2013 FTC Dot Com Disclosure Updates and What They Mean For Online Marketers

On March 12, 2013, the United States Federal Trade Commission (FTC) released the long-awaited Dot Com Disclosures. The Dot Com Disclosures guide provides guidance for online and mobile advertisers. Last released in 2000, the internet back then looked very different than it does today. Even now, after over a year of working on this update, some of the information seems dated because technology is changing so quickly.

As soon as the guide was released I started getting emails and contacts asking questions and seeking clarification. The amount of inaccurate information I’ve seen in the few days after their release tells me that there is a need for helpful and accurate information for business, social media professionals and bloggers when it comes to the FTC’s 2013 Dot Com Disclosures.

1. These disclosures are NOT new laws. The 2013 Dot Com Disclosures, like its predecessor, is a guidance document. The FTC staff has made these documents public to assist businesses and professionals working in the online and mobile advertising space in creating their advertising programs so they comply with the FTC rules with regard to advertising and selling online and via mobile platforms. The guidelines only address disclosures required that relate to laws the FTC enforces.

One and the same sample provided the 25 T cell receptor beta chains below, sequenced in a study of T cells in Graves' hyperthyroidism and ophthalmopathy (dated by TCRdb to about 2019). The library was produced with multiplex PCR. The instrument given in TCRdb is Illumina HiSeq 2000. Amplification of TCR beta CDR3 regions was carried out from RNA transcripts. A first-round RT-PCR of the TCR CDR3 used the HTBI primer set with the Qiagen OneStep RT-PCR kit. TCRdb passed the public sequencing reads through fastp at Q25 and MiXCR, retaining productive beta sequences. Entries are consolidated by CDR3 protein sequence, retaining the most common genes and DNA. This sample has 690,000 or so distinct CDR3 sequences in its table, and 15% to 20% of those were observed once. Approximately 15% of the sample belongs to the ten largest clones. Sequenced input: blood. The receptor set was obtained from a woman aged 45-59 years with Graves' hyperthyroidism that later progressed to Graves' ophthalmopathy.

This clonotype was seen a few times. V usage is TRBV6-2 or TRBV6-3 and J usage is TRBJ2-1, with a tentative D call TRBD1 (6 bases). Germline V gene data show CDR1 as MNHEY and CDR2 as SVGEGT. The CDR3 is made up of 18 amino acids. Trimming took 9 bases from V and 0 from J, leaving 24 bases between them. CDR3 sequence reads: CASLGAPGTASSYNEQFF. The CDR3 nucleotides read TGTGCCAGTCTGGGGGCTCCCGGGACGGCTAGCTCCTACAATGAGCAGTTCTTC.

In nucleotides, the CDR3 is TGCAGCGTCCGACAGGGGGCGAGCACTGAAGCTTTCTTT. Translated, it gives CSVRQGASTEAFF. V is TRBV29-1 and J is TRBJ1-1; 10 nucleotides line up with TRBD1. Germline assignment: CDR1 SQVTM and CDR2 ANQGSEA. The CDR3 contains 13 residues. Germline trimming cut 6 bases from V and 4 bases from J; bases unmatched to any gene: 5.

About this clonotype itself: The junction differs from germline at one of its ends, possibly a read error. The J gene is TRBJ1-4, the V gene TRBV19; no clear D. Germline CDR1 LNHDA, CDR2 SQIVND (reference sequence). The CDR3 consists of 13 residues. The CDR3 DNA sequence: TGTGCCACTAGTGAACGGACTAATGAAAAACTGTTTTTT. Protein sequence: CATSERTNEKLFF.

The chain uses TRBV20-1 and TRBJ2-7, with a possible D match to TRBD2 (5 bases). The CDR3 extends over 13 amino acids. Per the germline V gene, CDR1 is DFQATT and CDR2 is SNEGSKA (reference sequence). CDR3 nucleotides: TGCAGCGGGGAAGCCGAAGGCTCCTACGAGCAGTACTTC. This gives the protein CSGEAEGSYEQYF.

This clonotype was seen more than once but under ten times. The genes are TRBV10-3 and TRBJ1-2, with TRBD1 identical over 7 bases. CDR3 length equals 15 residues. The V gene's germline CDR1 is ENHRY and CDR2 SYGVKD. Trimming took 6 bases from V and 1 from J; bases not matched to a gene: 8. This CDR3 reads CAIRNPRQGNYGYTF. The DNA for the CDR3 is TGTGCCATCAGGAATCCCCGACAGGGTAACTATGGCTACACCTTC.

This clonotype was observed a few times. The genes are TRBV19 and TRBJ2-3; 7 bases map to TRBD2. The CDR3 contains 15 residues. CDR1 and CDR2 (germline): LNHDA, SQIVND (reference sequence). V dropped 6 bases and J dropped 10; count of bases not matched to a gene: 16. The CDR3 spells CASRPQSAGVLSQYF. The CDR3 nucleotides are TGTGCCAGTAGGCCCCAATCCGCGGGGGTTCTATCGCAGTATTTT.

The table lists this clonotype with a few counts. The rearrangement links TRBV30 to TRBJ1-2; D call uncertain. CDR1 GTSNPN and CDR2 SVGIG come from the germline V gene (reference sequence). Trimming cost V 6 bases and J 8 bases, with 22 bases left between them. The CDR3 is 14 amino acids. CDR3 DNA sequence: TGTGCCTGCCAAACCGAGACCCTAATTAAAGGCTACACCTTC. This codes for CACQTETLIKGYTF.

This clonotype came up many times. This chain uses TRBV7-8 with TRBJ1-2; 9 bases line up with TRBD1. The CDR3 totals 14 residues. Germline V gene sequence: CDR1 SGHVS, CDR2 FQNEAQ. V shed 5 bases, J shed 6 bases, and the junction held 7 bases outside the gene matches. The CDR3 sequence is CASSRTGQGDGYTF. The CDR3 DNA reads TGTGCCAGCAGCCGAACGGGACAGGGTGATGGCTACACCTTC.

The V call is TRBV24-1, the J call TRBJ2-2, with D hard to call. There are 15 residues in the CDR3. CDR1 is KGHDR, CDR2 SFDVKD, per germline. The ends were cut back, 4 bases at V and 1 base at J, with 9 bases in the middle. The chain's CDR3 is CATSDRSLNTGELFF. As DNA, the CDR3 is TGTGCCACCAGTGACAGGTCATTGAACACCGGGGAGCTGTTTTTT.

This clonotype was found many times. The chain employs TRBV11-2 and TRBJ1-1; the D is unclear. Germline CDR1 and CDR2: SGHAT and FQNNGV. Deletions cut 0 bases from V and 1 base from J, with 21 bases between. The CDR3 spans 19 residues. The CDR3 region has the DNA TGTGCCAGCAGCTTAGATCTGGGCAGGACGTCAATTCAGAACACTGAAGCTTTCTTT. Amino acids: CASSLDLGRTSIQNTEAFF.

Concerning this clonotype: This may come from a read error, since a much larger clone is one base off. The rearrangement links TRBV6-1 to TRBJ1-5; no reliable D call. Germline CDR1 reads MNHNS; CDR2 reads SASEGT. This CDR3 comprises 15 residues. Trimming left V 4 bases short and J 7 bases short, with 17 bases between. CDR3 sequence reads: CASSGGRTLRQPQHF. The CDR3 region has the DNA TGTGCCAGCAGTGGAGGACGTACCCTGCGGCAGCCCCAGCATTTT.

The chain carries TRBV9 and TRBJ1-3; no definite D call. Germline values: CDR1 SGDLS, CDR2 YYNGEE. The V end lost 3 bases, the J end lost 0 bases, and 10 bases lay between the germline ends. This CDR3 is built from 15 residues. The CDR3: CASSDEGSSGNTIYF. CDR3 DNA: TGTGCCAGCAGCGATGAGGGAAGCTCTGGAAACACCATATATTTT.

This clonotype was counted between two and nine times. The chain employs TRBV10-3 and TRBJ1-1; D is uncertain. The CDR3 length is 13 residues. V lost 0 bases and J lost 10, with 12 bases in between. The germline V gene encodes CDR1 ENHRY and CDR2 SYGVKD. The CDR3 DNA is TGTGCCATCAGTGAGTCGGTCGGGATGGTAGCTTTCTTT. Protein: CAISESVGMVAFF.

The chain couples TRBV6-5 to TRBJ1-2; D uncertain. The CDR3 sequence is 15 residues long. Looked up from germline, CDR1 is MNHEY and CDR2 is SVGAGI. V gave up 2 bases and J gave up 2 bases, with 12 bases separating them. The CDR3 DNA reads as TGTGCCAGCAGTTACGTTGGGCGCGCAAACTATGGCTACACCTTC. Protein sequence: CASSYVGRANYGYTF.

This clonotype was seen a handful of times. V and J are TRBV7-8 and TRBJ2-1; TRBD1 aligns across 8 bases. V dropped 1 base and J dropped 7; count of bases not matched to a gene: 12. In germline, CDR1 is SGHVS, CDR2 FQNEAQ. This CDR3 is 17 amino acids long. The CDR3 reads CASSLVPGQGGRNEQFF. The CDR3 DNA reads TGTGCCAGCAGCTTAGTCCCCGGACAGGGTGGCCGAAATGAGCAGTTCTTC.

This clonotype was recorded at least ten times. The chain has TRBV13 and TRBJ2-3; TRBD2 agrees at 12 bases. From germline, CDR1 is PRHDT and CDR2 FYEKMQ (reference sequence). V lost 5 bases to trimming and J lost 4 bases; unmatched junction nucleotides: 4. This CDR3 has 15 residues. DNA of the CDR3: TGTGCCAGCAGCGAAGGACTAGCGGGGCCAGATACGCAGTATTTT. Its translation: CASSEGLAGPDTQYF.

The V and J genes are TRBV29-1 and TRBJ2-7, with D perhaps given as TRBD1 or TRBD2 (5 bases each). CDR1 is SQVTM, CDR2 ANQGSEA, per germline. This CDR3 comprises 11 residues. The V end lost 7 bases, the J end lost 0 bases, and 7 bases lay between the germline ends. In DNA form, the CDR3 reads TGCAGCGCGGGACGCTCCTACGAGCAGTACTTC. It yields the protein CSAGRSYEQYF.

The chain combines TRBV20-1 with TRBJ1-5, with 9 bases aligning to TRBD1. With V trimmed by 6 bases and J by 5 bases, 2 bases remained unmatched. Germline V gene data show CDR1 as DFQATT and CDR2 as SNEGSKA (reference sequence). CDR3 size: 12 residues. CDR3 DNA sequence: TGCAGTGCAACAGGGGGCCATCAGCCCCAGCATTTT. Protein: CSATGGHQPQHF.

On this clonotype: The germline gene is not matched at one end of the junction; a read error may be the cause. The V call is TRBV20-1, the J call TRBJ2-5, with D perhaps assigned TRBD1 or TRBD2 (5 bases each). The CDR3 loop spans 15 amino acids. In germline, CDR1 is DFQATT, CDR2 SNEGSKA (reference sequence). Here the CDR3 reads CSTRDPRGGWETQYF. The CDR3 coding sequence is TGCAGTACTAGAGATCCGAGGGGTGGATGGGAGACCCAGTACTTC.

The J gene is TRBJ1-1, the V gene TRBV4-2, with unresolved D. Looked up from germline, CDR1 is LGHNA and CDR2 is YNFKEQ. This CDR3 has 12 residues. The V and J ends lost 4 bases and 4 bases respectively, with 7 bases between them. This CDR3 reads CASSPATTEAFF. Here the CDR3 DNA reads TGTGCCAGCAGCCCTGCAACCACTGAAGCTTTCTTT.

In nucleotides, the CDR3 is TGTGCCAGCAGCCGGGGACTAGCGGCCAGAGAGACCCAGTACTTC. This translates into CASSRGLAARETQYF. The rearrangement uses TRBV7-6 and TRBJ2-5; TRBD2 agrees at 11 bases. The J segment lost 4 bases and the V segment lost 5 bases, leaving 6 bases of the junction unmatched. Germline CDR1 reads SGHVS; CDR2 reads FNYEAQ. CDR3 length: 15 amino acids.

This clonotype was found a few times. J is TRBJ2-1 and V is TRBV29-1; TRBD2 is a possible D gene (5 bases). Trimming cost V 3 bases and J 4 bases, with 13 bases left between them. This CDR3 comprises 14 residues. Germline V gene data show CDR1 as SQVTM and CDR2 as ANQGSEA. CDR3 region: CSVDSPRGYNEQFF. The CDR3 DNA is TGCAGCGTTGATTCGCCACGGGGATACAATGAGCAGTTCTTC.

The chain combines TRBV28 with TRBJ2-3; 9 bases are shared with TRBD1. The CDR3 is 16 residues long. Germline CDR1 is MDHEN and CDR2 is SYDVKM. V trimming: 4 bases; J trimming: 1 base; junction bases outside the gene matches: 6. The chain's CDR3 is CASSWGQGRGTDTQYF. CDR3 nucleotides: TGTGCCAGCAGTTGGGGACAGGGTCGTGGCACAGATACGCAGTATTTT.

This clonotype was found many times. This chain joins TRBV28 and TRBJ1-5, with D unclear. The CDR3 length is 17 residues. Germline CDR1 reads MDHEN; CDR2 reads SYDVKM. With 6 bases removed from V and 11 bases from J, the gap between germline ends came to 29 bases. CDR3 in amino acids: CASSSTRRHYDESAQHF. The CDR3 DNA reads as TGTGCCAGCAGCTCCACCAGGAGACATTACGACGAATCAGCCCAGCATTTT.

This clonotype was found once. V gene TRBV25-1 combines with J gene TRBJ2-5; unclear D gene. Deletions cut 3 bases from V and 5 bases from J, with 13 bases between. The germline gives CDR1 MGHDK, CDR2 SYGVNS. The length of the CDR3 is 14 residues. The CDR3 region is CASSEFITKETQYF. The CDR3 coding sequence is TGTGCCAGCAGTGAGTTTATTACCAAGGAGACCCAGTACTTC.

2. The FTC Act continues to prohibit “unfair or deceptive acts or practices” with regard marketing, advertising, promotional and sales practices, in general. The FTC Act is platform neutral, with the goal of consumer protection being paramount. As new technologies and methods of engaging with consumers have come about, the requirement for appropriate disclosures has continued. This document seeks to clarify what is meant by “clear and conspicuous” disclosure to consumers.

3. The FTC’s basic principles of advertising law have not changed. Advertising must still be fair, truthful and not misleading, and have evidence to support all claims. The FTC is tasked with protecting consumers, and, as such, their evaluation of advertising uses the reasonable consumer as its standard.

4. These disclosures, both the content and their placement, aren’t measured by what the company or online marketer/professional thinks makes sense. If a disclosure is necessary or required so that an advertisement or marketing message does not violate an FTC rule or other law, then the disclosure should be clear and conspicuous. The guide provides a very good discussion of this topic. Mentioned are factors such as size of text, color, distracting factors, use of graphics, repetition, location, proximity to message, as well as the primary message of the advertisement.

5. Hyperlinks may be used for disclosures, but the FTC will look at a number of factors to determine if they meet the clear and conspicuous test. The Dot Com Disclosure guide provides a comprehensive discussion on this topic on pages 10 – 13. The general conclusion is that if you are going to use a hyperlinked disclosure you should read this section to fully understand how to do it within the parameters of compliance.